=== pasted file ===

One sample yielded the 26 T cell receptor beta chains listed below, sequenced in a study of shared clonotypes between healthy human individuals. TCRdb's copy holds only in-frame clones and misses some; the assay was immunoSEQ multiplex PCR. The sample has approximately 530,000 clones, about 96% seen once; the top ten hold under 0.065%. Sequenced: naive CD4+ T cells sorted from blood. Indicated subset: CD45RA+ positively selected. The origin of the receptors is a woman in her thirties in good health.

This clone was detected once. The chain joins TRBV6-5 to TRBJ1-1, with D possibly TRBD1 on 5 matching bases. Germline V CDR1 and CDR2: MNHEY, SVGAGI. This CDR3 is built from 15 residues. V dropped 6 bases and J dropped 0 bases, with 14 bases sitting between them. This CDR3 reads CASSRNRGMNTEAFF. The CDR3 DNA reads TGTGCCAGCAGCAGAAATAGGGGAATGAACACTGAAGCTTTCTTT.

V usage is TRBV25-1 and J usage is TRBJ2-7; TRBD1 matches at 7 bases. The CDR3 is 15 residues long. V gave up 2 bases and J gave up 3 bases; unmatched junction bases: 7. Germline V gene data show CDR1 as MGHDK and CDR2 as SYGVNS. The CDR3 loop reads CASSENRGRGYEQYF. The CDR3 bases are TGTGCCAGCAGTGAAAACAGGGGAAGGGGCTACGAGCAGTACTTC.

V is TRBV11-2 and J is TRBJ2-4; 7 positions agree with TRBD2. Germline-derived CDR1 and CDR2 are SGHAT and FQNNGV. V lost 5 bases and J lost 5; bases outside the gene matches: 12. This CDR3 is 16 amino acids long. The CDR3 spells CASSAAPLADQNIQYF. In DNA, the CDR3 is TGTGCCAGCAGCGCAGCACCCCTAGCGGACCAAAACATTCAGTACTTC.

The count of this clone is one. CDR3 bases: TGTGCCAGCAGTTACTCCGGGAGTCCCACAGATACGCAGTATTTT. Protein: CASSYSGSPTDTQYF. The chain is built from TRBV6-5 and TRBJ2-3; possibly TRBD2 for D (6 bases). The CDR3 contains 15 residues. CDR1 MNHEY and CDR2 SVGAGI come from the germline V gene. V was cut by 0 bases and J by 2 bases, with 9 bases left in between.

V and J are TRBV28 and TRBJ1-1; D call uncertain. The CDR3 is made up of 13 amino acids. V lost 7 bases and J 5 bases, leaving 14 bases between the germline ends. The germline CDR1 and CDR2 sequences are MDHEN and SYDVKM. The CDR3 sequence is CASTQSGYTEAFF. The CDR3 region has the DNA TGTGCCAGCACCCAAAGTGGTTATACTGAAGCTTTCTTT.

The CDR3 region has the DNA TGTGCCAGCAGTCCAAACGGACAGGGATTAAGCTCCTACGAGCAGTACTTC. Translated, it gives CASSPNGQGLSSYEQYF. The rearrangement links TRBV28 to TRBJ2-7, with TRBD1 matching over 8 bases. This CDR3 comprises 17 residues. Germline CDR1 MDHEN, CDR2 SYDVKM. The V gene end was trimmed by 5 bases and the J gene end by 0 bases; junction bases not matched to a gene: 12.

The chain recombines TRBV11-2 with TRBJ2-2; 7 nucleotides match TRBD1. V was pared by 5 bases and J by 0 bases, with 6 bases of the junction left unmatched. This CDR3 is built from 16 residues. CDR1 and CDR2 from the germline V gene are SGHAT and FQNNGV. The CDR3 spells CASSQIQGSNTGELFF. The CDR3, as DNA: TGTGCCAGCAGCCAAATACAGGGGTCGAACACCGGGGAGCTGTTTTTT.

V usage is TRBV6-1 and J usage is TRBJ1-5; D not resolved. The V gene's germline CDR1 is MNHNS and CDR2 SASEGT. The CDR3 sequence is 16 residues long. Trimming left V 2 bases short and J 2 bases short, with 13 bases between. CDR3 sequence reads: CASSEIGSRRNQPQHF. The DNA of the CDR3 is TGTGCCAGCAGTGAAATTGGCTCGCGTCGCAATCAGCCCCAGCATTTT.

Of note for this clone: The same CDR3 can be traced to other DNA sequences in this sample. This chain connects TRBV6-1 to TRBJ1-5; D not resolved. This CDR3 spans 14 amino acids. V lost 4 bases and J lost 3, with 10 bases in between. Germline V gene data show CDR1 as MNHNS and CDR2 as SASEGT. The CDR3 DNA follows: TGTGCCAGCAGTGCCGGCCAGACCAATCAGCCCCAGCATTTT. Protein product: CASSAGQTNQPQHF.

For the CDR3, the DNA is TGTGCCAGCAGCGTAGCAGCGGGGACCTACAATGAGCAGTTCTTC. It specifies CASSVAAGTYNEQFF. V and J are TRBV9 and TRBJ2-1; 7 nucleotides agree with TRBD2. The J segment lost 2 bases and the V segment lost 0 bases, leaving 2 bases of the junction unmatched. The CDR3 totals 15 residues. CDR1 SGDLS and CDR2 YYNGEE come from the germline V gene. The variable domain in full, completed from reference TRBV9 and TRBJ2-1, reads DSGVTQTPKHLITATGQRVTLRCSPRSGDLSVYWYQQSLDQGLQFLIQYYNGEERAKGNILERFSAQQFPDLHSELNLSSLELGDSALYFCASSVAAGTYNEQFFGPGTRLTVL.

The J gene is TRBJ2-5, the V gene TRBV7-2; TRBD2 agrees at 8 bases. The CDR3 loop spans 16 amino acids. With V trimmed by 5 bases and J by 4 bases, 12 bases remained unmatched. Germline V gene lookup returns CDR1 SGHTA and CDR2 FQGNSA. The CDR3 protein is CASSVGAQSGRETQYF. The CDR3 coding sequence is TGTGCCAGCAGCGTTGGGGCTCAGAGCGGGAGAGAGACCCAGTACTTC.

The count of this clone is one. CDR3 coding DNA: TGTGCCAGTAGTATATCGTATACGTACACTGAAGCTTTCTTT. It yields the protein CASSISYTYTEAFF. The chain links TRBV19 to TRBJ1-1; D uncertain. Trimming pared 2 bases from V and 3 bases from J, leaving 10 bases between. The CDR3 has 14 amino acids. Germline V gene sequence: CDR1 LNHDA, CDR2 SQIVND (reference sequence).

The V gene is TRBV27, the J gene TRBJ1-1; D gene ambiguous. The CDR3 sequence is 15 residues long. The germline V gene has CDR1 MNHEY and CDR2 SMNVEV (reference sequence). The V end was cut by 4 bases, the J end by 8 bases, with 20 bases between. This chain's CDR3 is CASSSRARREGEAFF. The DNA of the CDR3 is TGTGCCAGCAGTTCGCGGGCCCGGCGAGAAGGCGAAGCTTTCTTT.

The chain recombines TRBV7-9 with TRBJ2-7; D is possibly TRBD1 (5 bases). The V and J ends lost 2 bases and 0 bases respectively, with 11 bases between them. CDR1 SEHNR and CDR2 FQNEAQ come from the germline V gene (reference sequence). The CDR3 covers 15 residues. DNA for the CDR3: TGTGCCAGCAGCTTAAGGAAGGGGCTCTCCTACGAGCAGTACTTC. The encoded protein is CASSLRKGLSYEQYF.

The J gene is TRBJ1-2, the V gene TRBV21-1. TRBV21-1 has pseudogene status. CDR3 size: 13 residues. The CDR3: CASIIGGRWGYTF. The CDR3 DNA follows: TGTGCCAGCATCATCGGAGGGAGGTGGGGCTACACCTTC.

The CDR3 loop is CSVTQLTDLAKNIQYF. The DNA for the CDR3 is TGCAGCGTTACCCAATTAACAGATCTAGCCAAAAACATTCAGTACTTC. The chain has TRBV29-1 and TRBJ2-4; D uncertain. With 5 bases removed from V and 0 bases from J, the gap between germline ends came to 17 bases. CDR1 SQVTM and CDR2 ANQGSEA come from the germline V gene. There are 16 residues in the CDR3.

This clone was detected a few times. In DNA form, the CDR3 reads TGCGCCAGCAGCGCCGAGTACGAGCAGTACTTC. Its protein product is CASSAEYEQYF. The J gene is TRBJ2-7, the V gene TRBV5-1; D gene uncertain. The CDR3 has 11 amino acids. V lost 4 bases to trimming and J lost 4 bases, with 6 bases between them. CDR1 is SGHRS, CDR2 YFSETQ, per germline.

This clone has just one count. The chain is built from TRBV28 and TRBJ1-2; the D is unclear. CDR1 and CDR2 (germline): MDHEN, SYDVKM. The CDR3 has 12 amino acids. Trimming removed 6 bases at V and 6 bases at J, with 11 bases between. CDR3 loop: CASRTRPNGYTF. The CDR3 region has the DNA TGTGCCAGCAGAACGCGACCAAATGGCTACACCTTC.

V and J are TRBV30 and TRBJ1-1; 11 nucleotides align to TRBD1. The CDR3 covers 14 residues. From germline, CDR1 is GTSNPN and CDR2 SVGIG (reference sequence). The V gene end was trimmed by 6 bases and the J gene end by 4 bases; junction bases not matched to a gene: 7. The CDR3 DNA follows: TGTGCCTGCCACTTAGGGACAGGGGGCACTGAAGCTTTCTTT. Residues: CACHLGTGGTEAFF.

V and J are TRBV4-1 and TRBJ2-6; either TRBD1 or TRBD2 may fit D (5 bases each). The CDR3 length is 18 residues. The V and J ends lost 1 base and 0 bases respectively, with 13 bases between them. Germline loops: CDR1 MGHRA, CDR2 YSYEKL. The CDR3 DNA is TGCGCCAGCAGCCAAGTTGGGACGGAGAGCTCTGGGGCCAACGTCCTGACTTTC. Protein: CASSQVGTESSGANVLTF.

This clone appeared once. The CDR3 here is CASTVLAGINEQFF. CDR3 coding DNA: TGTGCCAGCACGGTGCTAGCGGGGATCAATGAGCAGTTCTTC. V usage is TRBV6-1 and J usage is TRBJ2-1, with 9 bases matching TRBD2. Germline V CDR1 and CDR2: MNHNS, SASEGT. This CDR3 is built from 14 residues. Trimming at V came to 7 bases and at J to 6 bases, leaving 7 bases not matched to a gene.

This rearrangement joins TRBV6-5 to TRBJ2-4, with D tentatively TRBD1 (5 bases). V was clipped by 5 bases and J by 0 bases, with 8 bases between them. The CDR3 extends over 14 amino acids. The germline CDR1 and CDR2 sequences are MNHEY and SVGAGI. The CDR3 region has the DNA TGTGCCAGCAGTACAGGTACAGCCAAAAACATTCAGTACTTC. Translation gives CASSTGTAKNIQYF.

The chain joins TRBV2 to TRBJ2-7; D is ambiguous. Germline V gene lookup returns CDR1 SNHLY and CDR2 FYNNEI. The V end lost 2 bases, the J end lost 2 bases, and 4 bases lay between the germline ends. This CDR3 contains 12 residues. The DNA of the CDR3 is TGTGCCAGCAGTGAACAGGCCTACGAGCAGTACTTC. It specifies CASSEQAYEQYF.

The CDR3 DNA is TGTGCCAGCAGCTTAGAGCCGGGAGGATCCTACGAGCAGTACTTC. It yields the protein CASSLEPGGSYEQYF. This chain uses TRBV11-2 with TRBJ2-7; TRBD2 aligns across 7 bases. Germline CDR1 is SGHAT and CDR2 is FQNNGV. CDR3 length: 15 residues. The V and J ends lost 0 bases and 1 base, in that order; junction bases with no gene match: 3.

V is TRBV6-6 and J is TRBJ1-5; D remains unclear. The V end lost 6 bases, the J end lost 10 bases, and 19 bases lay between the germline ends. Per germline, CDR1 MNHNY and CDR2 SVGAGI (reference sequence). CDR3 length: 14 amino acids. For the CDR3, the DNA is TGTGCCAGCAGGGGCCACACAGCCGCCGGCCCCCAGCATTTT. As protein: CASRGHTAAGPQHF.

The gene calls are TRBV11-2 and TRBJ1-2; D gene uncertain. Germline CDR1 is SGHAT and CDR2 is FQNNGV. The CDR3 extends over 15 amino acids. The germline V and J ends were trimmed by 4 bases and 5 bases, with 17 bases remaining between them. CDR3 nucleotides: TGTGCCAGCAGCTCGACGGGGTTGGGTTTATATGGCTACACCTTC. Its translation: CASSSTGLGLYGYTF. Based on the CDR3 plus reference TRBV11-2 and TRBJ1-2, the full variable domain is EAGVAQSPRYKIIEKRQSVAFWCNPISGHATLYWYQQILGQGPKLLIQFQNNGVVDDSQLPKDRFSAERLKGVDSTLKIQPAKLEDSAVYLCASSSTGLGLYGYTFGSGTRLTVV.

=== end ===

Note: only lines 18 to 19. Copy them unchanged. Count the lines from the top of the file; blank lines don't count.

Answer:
This clone was detected a few times. In DNA form, the CDR3 reads TGCGCCAGCAGCGCCGAGTACGAGCAGTACTTC. Its protein product is CASSAEYEQYF. The J gene is TRBJ2-7, the V gene TRBV5-1; D gene uncertain. The CDR3 has 11 amino acids. V lost 4 bases to trimming and J lost 4 bases, with 6 bases between them. CDR1 is SGHRS, CDR2 YFSETQ, per germline.

This clone has just one count. The chain is built from TRBV28 and TRBJ1-2; the D is unclear. CDR1 and CDR2 (germline): MDHEN, SYDVKM. The CDR3 has 12 amino acids. Trimming removed 6 bases at V and 6 bases at J, with 11 bases between. CDR3 loop: CASRTRPNGYTF. The CDR3 region has the DNA TGTGCCAGCAGAACGCGACCAAATGGCTACACCTTC.